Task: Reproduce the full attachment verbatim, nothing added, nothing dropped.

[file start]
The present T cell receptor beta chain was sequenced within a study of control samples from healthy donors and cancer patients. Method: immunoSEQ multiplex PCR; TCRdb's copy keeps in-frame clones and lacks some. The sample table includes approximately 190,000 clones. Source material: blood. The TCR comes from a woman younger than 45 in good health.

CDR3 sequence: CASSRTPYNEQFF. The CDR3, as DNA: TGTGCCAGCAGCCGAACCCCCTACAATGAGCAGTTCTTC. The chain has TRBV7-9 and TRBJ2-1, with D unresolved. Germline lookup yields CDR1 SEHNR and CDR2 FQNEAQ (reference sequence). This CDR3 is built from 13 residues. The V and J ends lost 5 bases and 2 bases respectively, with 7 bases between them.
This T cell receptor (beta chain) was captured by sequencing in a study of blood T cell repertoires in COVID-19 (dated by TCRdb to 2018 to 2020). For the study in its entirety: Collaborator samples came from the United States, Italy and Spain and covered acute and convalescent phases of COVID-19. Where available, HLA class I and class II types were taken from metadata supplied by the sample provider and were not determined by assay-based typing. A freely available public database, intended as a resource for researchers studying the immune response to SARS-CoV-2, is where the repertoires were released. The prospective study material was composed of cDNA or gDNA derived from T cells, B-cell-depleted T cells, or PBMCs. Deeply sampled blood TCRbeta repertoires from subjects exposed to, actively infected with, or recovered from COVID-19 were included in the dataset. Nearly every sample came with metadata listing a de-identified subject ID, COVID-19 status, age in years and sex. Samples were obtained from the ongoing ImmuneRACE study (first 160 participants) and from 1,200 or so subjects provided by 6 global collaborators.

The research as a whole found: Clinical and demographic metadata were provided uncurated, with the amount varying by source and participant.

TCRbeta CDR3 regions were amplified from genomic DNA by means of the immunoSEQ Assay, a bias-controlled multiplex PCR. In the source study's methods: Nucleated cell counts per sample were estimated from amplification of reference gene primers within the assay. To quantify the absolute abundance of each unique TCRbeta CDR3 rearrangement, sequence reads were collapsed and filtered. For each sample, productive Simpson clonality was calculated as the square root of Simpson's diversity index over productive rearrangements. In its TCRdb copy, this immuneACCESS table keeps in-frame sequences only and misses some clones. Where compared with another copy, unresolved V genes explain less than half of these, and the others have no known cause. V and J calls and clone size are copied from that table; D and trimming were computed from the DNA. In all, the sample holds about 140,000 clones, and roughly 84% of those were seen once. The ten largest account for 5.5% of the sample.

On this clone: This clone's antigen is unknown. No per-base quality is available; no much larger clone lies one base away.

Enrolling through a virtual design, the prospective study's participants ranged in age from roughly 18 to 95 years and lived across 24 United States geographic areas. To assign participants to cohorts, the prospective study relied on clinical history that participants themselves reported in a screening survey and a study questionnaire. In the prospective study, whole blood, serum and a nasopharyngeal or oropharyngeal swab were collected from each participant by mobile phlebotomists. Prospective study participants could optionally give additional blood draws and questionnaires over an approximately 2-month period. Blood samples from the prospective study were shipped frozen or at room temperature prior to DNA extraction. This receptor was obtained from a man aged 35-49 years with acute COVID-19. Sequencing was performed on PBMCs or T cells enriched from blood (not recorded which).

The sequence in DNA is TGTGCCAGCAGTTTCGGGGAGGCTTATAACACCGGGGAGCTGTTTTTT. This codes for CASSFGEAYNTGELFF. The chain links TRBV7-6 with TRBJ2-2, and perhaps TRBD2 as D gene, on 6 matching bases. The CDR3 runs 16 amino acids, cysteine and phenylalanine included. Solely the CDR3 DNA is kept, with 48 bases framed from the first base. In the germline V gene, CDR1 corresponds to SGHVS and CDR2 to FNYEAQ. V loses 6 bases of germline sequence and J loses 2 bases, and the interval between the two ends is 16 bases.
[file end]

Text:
The present T cell receptor beta chain was sequenced within a study of control samples from healthy donors and cancer patients. Method: immunoSEQ multiplex PCR; TCRdb's copy keeps in-frame clones and lacks some. The sample table includes approximately 190,000 clones. Source material: blood. The TCR comes from a woman younger than 45 in good health.

CDR3 sequence: CASSRTPYNEQFF. The CDR3, as DNA: TGTGCCAGCAGCCGAACCCCCTACAATGAGCAGTTCTTC. The chain has TRBV7-9 and TRBJ2-1, with D unresolved. Germline lookup yields CDR1 SEHNR and CDR2 FQNEAQ (reference sequence). This CDR3 is built from 13 residues. The V and J ends lost 5 bases and 2 bases respectively, with 7 bases between them.
This T cell receptor (beta chain) was captured by sequencing in a study of blood T cell repertoires in COVID-19 (dated by TCRdb to 2018 to 2020). For the study in its entirety: Collaborator samples came from the United States, Italy and Spain and covered acute and convalescent phases of COVID-19. Where available, HLA class I and class II types were taken from metadata supplied by the sample provider and were not determined by assay-based typing. A freely available public database, intended as a resource for researchers studying the immune response to SARS-CoV-2, is where the repertoires were released. The prospective study material was composed of cDNA or gDNA derived from T cells, B-cell-depleted T cells, or PBMCs. Deeply sampled blood TCRbeta repertoires from subjects exposed to, actively infected with, or recovered from COVID-19 were included in the dataset. Nearly every sample came with metadata listing a de-identified subject ID, COVID-19 status, age in years and sex. Samples were obtained from the ongoing ImmuneRACE study (first 160 participants) and from 1,200 or so subjects provided by 6 global collaborators.

The research as a whole found: Clinical and demographic metadata were provided uncurated, with the amount varying by source and participant.

TCRbeta CDR3 regions were amplified from genomic DNA by means of the immunoSEQ Assay, a bias-controlled multiplex PCR. In the source study's methods: Nucleated cell counts per sample were estimated from amplification of reference gene primers within the assay. To quantify the absolute abundance of each unique TCRbeta CDR3 rearrangement, sequence reads were collapsed and filtered. For each sample, productive Simpson clonality was calculated as the square root of Simpson's diversity index over productive rearrangements. In its TCRdb copy, this immuneACCESS table keeps in-frame sequences only and misses some clones. Where compared with another copy, unresolved V genes explain less than half of these, and the others have no known cause. V and J calls and clone size are copied from that table; D and trimming were computed from the DNA. In all, the sample holds about 140,000 clones, and roughly 84% of those were seen once. The ten largest account for 5.5% of the sample.

On this clone: This clone's antigen is unknown. No per-base quality is available; no much larger clone lies one base away.

Enrolling through a virtual design, the prospective study's participants ranged in age from roughly 18 to 95 years and lived across 24 United States geographic areas. To assign participants to cohorts, the prospective study relied on clinical history that participants themselves reported in a screening survey and a study questionnaire. In the prospective study, whole blood, serum and a nasopharyngeal or oropharyngeal swab were collected from each participant by mobile phlebotomists. Prospective study participants could optionally give additional blood draws and questionnaires over an approximately 2-month period. Blood samples from the prospective study were shipped frozen or at room temperature prior to DNA extraction. This receptor was obtained from a man aged 35-49 years with acute COVID-19. Sequencing was performed on PBMCs or T cells enriched from blood (not recorded which).

The sequence in DNA is TGTGCCAGCAGTTTCGGGGAGGCTTATAACACCGGGGAGCTGTTTTTT. This codes for CASSFGEAYNTGELFF. The chain links TRBV7-6 with TRBJ2-2, and perhaps TRBD2 as D gene, on 6 matching bases. The CDR3 runs 16 amino acids, cysteine and phenylalanine included. Solely the CDR3 DNA is kept, with 48 bases framed from the first base. In the germline V gene, CDR1 corresponds to SGHVS and CDR2 to FNYEAQ. V loses 6 bases of germline sequence and J loses 2 bases, and the interval between the two ends is 16 bases.